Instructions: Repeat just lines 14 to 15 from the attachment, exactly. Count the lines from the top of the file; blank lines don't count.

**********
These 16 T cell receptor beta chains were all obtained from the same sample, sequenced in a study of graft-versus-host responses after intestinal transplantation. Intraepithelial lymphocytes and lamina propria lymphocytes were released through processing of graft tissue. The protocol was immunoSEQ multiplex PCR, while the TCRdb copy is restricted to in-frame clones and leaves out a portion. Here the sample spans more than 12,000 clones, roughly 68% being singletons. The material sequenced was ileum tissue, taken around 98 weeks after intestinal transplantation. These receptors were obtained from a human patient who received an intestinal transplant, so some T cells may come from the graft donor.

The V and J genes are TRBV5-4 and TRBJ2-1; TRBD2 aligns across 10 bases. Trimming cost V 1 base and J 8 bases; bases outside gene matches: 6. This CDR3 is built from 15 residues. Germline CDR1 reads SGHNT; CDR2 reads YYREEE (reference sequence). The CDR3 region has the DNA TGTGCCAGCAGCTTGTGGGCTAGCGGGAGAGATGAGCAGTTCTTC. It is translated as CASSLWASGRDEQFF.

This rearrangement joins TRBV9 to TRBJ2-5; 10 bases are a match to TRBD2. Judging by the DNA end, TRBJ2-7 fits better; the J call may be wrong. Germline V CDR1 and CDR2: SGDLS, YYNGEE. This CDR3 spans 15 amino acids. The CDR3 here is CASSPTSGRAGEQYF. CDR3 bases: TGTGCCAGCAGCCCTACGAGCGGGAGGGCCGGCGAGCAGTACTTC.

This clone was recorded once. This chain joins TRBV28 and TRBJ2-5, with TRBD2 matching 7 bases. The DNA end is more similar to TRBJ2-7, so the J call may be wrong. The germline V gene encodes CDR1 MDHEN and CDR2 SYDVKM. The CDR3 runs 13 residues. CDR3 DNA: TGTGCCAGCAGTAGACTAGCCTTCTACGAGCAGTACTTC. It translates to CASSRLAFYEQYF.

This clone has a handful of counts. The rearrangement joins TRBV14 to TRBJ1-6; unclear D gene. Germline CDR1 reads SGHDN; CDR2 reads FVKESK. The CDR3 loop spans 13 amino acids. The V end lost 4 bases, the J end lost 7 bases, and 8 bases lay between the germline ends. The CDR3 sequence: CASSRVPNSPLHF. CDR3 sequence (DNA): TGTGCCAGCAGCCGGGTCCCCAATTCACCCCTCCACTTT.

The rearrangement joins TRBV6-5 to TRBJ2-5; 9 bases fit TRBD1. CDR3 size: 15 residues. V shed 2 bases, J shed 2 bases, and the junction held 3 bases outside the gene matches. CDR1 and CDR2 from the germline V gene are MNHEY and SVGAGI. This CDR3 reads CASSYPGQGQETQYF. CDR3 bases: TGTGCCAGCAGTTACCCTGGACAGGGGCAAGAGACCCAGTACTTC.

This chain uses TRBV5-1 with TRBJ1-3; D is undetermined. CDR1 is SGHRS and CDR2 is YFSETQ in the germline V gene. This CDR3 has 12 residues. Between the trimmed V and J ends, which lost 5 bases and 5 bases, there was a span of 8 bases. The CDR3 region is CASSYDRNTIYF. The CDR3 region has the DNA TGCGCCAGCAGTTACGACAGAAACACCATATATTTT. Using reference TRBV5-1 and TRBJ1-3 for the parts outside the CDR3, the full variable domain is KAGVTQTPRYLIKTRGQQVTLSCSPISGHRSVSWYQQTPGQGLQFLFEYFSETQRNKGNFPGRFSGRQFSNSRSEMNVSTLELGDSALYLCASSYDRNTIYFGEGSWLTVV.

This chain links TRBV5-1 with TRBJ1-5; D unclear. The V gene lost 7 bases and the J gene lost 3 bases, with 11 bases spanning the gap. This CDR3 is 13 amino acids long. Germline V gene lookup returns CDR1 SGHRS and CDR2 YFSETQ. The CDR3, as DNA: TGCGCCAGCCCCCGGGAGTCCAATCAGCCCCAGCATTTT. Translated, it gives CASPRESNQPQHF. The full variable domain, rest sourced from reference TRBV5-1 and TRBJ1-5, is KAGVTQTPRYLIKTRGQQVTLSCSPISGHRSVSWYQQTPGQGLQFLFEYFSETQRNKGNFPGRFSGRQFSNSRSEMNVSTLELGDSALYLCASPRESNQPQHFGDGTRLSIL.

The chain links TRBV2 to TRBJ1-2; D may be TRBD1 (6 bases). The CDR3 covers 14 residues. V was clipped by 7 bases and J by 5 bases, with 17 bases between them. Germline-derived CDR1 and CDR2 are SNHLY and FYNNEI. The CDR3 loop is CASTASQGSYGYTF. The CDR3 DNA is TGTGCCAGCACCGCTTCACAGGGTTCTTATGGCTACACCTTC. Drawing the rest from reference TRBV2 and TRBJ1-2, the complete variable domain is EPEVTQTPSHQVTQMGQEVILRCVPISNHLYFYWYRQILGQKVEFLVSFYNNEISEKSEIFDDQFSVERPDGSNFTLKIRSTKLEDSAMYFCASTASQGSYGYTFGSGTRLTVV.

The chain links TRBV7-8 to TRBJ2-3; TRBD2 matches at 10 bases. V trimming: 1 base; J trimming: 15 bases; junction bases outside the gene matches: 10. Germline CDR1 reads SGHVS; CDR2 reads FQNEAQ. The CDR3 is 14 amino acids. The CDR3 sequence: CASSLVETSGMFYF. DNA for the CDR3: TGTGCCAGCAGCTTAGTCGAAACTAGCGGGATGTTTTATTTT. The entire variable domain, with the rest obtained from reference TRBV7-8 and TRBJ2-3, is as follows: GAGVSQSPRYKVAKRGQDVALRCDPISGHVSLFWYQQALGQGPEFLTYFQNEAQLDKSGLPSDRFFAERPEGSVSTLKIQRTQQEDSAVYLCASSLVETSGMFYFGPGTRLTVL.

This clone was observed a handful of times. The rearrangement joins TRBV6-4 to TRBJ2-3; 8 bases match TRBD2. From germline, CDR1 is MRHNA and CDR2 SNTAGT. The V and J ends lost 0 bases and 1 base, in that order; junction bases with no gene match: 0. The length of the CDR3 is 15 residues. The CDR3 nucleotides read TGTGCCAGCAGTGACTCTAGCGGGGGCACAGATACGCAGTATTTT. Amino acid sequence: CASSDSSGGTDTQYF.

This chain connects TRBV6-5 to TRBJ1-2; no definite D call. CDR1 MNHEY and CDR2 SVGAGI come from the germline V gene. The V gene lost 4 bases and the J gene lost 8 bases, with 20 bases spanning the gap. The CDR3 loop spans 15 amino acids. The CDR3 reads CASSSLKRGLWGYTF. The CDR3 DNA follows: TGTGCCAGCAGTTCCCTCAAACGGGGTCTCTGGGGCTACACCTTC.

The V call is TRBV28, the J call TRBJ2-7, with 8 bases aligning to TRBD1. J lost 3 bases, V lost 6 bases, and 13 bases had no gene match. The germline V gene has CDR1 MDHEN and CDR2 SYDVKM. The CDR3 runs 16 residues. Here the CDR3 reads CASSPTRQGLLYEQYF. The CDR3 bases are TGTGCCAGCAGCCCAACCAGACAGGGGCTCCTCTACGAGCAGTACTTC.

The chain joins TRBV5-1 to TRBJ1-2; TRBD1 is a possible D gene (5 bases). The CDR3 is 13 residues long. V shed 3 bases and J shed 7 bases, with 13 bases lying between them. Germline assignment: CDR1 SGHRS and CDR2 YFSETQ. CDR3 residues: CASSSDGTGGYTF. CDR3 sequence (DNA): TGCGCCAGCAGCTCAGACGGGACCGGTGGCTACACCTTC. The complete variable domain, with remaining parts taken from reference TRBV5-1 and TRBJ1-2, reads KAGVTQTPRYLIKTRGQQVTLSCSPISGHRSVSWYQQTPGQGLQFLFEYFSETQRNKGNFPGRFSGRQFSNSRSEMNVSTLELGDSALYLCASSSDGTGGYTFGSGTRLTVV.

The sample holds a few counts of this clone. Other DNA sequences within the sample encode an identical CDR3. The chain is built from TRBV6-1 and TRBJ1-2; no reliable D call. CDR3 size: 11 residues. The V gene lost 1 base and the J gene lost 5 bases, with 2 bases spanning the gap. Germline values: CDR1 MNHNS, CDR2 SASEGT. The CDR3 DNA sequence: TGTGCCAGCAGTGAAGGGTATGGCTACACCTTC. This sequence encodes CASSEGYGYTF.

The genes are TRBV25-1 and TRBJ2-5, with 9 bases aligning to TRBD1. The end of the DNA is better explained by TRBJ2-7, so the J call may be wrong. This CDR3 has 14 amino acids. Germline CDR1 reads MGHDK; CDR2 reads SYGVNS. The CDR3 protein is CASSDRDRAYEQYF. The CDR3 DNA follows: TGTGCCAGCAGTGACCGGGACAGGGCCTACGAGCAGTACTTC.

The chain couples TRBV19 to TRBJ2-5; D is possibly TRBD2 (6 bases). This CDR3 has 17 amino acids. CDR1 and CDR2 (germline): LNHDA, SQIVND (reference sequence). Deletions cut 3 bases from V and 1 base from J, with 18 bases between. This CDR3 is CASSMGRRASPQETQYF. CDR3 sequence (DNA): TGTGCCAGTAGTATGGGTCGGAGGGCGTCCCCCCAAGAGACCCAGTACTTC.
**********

The chain joins TRBV5-1 to TRBJ1-2; TRBD1 is a possible D gene (5 bases). The CDR3 is 13 residues long. V shed 3 bases and J shed 7 bases, with 13 bases lying between them. Germline assignment: CDR1 SGHRS and CDR2 YFSETQ. CDR3 residues: CASSSDGTGGYTF. CDR3 sequence (DNA): TGCGCCAGCAGCTCAGACGGGACCGGTGGCTACACCTTC. The complete variable domain, with remaining parts taken from reference TRBV5-1 and TRBJ1-2, reads KAGVTQTPRYLIKTRGQQVTLSCSPISGHRSVSWYQQTPGQGLQFLFEYFSETQRNKGNFPGRFSGRQFSNSRSEMNVSTLELGDSALYLCASSSDGTGGYTFGSGTRLTVV.

The sample holds a few counts of this clone. Other DNA sequences within the sample encode an identical CDR3. The chain is built from TRBV6-1 and TRBJ1-2; no reliable D call. CDR3 size: 11 residues. The V gene lost 1 base and the J gene lost 5 bases, with 2 bases spanning the gap. Germline values: CDR1 MNHNS, CDR2 SASEGT. The CDR3 DNA sequence: TGTGCCAGCAGTGAAGGGTATGGCTACACCTTC. This sequence encodes CASSEGYGYTF.